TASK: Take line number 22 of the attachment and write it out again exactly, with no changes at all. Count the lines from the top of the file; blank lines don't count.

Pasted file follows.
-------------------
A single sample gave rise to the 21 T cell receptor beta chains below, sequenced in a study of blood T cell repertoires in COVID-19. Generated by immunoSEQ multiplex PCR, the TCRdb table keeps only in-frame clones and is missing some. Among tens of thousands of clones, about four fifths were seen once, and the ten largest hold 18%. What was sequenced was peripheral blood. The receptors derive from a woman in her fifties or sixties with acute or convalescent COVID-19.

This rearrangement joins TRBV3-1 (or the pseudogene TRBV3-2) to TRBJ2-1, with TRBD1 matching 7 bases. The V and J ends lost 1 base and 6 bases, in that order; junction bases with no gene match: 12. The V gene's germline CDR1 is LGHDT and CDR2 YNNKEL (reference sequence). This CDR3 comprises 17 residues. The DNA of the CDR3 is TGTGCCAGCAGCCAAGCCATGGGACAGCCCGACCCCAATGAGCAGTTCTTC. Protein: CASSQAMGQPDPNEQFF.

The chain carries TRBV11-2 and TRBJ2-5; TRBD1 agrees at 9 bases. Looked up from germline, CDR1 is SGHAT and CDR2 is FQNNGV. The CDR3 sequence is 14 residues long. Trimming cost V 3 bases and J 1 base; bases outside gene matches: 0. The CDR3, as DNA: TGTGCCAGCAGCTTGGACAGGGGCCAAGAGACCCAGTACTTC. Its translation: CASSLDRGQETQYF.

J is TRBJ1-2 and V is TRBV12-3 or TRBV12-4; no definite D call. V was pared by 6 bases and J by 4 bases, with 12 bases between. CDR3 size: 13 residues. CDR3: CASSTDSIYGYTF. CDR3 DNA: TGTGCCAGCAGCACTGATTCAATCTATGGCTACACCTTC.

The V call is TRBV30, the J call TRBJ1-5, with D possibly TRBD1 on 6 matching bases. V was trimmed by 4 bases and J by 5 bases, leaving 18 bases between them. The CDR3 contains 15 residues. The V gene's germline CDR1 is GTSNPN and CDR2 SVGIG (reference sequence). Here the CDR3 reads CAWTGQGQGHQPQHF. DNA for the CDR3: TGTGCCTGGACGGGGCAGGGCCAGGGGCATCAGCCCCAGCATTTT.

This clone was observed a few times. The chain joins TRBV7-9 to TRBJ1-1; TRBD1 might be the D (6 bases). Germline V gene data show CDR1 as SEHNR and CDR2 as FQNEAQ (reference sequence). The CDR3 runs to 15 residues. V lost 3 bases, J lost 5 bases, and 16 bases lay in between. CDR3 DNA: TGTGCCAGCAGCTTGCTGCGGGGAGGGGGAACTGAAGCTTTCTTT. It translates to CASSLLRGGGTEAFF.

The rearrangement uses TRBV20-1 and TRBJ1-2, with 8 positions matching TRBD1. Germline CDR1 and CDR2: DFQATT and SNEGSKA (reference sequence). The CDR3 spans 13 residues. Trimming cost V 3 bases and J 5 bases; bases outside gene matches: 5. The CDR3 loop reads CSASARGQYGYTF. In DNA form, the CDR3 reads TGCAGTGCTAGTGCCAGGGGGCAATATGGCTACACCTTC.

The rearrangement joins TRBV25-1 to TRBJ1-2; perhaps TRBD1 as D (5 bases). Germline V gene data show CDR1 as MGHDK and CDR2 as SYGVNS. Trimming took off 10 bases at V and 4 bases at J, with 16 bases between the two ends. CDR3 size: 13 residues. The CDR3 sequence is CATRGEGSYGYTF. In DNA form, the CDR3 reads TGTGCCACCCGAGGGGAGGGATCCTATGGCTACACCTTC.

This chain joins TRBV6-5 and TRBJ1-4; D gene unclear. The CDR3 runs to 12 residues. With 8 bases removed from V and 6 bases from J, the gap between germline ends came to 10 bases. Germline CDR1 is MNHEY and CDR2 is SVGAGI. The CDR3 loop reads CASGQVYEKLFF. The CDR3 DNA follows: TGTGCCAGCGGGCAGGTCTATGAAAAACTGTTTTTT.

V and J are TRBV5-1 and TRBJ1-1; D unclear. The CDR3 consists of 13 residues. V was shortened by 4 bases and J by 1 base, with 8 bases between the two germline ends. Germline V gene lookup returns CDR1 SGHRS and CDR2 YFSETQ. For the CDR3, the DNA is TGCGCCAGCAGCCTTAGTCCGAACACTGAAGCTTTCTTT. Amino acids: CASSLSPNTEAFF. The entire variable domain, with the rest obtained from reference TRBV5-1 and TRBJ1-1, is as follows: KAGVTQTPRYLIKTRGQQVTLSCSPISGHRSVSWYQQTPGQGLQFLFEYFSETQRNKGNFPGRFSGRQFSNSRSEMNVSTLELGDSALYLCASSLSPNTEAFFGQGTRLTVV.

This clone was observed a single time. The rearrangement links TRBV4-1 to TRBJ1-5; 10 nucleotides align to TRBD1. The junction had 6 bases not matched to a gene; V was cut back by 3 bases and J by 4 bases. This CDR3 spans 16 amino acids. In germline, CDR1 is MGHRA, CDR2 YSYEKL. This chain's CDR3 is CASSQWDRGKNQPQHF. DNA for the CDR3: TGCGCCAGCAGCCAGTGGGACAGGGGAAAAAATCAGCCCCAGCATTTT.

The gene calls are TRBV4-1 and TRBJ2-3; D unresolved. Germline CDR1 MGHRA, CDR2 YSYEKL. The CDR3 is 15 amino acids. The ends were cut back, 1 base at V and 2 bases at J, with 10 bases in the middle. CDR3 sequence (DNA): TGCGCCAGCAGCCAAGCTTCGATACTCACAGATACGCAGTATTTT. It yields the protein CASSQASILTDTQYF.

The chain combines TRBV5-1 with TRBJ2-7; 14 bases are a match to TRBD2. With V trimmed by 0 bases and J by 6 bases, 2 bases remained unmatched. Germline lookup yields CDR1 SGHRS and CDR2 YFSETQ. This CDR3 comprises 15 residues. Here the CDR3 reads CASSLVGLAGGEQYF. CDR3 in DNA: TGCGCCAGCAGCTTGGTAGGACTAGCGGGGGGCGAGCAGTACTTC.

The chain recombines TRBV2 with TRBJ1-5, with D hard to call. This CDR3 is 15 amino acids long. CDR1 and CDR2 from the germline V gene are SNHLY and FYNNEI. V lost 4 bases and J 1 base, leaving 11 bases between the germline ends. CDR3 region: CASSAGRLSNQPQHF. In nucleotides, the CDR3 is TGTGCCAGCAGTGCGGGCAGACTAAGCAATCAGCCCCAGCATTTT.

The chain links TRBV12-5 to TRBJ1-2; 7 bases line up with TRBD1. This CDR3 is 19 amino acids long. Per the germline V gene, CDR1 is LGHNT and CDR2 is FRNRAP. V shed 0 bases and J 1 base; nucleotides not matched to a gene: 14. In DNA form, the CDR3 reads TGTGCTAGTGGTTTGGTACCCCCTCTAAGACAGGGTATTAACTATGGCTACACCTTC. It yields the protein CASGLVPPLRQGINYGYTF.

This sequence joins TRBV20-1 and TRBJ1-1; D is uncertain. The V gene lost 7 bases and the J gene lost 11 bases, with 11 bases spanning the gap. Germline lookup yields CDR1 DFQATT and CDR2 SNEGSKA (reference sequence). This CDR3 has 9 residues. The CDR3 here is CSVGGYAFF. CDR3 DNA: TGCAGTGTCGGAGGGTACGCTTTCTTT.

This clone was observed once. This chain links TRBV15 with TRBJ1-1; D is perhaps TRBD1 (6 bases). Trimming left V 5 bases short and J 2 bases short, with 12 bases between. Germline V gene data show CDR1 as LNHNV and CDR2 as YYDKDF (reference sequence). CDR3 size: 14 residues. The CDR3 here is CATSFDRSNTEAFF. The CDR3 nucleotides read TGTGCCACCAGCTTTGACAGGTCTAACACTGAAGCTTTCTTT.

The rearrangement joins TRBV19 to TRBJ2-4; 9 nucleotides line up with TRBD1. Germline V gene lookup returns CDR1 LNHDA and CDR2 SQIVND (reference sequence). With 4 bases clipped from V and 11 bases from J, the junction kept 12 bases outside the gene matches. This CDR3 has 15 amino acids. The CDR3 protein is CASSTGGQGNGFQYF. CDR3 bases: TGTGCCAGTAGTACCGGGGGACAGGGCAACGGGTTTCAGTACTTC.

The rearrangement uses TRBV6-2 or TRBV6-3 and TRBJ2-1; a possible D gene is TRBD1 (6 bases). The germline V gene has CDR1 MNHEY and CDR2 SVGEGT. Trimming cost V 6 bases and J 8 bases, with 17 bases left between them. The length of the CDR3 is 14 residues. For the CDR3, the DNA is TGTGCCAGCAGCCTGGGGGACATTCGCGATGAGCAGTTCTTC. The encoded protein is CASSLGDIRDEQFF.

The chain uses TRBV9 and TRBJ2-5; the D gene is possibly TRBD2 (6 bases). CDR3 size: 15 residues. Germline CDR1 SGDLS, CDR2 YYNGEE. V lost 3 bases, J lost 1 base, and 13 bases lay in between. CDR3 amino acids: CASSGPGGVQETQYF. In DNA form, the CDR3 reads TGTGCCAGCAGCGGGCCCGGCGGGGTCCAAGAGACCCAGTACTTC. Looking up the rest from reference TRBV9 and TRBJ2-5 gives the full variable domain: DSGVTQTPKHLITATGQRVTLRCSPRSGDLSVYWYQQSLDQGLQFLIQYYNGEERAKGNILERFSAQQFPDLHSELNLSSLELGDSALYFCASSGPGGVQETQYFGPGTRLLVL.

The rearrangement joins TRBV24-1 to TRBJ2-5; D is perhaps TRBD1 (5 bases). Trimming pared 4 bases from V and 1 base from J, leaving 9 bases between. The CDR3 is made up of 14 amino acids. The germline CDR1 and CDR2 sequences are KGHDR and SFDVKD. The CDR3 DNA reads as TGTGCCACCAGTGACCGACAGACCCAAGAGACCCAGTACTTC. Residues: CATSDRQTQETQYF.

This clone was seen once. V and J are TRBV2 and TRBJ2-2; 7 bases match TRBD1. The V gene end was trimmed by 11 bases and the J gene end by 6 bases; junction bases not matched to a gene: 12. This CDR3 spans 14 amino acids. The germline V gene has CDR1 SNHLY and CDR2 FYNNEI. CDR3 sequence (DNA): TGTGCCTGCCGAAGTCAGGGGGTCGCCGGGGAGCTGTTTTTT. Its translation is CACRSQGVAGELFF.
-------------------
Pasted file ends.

This clone was seen once. V and J are TRBV2 and TRBJ2-2; 7 bases match TRBD1. The V gene end was trimmed by 11 bases and the J gene end by 6 bases; junction bases not matched to a gene: 12. This CDR3 spans 14 amino acids. The germline V gene has CDR1 SNHLY and CDR2 FYNNEI. CDR3 sequence (DNA): TGTGCCTGCCGAAGTCAGGGGGTCGCCGGGGAGCTGTTTTTT. Its translation is CACRSQGVAGELFF.